Resources / The Road To College

Steps to Launch Your Journey to College

college counselor

There are well over 2,000 four-year U.S. colleges. No wonder starting down the path to college can feel intimidating. Try beginning with these simple steps.

College, college, college... You might be feeling that's all anyone talks about. Or maybe you wish someone would just tell you what to do next. Follow these steps and you'll be well on your way to your college future.

1. Think about why you are going to college.

Do you have a passion to study a certain field? Or a passion to figure out your passion? Either way, assess what positive goals are motivating you to attend college. If you're feeling unsure, talk with your parents and counselor about what might be holding you back. Our article Why Go to College? may also help.

2. Get advice from your counselor.

Ask your counselor about the classes you should be taking to become a strong college candidate. Discuss the tests you should take, such as the PSAT, SAT, and ACT. Also, your counselor likely knows a great deal about colleges in your area and can recommend a few to visit.

3. Talk with your parents.

Just as you have dreams of college, your parents probably have dreams too. Find out what they think might be ideal for you. Discuss how college expenses are going to be paid and what costs you and your family can afford to pay out of pocket.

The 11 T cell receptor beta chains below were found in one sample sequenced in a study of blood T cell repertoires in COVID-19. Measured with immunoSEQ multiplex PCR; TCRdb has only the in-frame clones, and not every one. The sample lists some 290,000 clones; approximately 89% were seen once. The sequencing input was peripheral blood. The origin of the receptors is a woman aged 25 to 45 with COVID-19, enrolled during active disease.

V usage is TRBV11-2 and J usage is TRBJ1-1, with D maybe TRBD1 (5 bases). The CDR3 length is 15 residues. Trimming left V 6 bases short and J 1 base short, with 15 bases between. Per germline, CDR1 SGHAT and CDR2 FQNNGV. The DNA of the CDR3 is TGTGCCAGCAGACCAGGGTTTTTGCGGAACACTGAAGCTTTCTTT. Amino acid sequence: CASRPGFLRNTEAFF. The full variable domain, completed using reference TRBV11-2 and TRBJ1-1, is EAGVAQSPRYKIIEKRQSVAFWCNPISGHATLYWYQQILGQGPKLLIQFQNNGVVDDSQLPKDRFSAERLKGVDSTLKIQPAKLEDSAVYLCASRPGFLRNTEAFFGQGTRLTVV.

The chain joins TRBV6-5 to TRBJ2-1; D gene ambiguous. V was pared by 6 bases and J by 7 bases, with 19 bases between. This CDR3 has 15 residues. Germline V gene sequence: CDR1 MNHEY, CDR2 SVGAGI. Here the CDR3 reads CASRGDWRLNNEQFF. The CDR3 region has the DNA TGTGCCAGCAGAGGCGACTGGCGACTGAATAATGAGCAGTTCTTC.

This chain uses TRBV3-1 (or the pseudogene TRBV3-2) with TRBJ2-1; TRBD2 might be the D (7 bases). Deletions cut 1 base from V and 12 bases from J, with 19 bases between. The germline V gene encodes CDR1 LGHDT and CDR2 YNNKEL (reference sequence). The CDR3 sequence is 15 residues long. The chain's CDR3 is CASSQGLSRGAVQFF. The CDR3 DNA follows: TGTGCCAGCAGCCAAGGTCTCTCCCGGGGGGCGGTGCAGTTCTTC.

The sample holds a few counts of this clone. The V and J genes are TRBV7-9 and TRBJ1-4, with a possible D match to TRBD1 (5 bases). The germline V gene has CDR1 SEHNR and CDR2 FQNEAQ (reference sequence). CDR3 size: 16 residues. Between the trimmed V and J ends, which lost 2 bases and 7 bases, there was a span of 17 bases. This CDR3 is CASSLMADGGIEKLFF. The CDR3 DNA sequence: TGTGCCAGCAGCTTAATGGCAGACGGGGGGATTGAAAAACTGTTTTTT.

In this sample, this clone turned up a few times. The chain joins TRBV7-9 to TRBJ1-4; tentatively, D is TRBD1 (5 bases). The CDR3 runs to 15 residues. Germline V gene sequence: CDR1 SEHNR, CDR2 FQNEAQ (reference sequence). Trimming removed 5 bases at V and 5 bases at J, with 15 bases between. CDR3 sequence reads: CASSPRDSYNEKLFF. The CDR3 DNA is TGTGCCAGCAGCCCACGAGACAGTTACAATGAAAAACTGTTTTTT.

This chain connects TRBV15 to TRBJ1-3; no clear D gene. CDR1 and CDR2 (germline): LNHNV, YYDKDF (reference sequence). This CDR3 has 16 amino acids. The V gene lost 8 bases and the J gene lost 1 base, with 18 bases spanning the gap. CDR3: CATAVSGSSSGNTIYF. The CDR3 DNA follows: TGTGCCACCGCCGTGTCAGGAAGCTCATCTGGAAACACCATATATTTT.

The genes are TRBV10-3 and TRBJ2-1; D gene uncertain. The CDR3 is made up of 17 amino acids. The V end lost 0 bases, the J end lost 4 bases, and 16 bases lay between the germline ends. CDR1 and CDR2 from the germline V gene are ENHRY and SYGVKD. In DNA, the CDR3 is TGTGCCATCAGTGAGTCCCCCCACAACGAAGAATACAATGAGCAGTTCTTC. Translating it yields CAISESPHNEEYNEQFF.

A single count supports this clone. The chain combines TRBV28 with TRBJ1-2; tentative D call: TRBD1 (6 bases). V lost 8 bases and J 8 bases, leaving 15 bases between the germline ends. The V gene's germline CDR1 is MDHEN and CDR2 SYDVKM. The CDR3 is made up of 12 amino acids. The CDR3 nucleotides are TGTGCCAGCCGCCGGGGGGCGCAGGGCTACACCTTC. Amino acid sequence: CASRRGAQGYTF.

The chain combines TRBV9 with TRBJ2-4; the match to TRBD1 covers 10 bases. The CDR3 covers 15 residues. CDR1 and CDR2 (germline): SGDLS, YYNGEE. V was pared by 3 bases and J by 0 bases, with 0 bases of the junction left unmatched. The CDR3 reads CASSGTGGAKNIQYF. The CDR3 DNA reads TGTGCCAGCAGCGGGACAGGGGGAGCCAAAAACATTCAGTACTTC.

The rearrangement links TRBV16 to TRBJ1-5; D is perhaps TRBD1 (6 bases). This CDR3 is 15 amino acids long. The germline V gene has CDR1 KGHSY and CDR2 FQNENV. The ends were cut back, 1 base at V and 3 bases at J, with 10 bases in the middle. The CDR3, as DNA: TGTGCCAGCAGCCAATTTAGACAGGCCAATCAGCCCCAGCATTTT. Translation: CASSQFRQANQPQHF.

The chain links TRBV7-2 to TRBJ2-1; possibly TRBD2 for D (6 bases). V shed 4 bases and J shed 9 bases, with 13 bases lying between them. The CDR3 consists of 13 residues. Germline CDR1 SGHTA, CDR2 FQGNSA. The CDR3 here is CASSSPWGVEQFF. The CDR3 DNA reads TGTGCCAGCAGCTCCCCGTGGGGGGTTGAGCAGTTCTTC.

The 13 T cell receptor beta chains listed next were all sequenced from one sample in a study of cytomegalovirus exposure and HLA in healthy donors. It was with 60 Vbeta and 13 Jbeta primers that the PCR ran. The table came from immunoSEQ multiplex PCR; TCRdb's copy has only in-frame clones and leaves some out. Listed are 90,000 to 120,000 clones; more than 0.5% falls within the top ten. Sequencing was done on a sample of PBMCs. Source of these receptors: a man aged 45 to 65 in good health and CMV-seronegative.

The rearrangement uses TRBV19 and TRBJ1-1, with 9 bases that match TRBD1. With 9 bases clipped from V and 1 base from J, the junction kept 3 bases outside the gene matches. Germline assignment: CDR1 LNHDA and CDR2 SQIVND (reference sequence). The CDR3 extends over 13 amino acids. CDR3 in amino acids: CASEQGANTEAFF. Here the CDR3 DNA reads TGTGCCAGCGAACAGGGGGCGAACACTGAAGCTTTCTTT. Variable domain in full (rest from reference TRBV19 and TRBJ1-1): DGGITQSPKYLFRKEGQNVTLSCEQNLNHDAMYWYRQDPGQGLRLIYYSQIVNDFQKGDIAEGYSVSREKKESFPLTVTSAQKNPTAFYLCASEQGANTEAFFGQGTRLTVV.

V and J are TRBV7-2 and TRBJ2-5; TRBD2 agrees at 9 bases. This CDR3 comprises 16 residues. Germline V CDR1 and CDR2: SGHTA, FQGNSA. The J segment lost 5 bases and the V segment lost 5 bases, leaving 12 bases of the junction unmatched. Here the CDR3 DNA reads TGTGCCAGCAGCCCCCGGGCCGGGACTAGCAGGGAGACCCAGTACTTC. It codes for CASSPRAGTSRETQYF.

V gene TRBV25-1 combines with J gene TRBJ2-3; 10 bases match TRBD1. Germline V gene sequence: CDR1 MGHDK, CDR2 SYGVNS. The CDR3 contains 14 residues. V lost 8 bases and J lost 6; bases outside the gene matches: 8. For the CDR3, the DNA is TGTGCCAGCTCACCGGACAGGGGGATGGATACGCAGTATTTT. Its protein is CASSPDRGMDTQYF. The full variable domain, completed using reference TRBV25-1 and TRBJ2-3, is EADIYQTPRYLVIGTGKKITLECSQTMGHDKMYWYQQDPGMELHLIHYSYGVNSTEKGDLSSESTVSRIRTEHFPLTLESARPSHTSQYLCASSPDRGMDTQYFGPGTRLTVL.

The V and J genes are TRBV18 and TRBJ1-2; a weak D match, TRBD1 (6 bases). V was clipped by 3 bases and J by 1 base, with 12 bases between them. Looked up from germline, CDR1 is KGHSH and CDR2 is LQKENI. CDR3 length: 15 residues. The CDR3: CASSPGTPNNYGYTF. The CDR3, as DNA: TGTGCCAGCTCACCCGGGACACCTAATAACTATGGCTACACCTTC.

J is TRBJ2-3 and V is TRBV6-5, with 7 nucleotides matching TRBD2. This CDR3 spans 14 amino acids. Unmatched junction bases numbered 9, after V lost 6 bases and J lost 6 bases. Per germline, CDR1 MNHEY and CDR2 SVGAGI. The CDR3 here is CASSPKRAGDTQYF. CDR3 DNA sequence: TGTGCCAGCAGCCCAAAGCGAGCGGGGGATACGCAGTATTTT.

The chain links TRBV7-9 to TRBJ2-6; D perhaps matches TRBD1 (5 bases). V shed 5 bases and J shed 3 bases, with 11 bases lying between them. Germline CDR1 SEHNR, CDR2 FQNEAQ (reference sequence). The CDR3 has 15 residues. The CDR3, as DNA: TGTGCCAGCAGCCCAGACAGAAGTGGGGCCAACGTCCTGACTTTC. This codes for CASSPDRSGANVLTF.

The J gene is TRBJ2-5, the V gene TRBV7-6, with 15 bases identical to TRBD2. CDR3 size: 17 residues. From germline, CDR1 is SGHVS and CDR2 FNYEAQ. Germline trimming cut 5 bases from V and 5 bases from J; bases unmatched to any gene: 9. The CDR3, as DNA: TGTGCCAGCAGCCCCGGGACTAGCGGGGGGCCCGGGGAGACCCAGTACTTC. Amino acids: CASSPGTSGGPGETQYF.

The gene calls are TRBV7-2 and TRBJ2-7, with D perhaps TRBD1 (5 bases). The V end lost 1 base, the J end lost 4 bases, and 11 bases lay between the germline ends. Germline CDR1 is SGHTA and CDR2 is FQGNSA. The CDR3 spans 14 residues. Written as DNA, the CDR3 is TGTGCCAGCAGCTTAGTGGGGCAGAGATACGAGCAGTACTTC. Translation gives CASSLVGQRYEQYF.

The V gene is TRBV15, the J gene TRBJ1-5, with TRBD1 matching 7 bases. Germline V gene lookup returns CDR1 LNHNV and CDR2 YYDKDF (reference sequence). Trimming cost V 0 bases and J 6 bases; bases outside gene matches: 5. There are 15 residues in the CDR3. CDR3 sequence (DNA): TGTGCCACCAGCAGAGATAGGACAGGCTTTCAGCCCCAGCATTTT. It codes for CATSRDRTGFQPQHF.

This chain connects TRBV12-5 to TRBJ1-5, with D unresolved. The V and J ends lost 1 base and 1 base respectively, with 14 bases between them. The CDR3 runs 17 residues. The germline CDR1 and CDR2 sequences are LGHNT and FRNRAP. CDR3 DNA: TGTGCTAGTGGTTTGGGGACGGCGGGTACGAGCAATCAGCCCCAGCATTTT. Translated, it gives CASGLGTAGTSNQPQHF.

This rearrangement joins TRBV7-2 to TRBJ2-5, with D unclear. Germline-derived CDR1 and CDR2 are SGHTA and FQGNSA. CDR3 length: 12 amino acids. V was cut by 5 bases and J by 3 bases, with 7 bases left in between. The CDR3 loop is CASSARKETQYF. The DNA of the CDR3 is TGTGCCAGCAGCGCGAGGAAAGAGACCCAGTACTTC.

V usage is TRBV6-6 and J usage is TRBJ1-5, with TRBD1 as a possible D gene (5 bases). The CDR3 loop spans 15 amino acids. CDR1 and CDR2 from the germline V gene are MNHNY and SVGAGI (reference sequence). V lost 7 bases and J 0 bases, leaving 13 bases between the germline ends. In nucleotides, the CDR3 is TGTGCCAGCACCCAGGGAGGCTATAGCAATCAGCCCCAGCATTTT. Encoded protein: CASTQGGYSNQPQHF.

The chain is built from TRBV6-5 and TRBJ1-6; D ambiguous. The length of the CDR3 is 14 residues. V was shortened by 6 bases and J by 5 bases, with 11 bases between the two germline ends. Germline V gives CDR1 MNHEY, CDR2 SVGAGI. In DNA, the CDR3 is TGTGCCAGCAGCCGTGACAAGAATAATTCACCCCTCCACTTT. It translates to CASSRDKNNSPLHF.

4. Talk with some college students.

You and your friends might have siblings and friends in college. If you have a chance, talk to them. Ask why they chose their college and what they like and don't like. The answers might lead you to think about college in a whole new way.

5. Find out what colleges are like.

Pick five or so colleges and explore their information online. Visit their websites and look them up using College Search. Attend college fairs and college presentations at your school. Take the PSAT and you'll have lots of beautiful college brochures to explore.

6. Visit some campuses within a few hours of home.

Visit a variety of colleges—big vs. small, public vs. private, rah-rah vs. quiet, etc. Talk to students and sit in on a class. This will give you an idea of what you like and don't like about real colleges.

7. Learn about financial aid.

All colleges offer financial aid to help cover college expenses. Find out how to apply for aid and what kinds of aid actually reduce your cost.

8. Hang in there.

You are likely to feel overwhelmed occasionally. Turn to people who support you and ask for help when you need it. Rest assured that if you prepare wisely, your college years are going to be just fine.

9. Let things evolve.

Your first college list is a starting point. Chances are, your opinions will change as you find out more and your final list may be very different.

We try to make content available to you on that you may find helpful. The content may include articles, opinions and other information provided by third parties. If we can reasonably fact check articles provided by third parties and information used in those articles, we will. However, opinions of third parties are their own, and no fact checking is possible. The content on may not apply to you or your situation. We recommend that you refrain from acting or not acting on the basis of any content contained on without consulting with your parents, high school counselors, admissions representatives or other college counseling professionals. We will not be liable for the content on or your actions based on any content on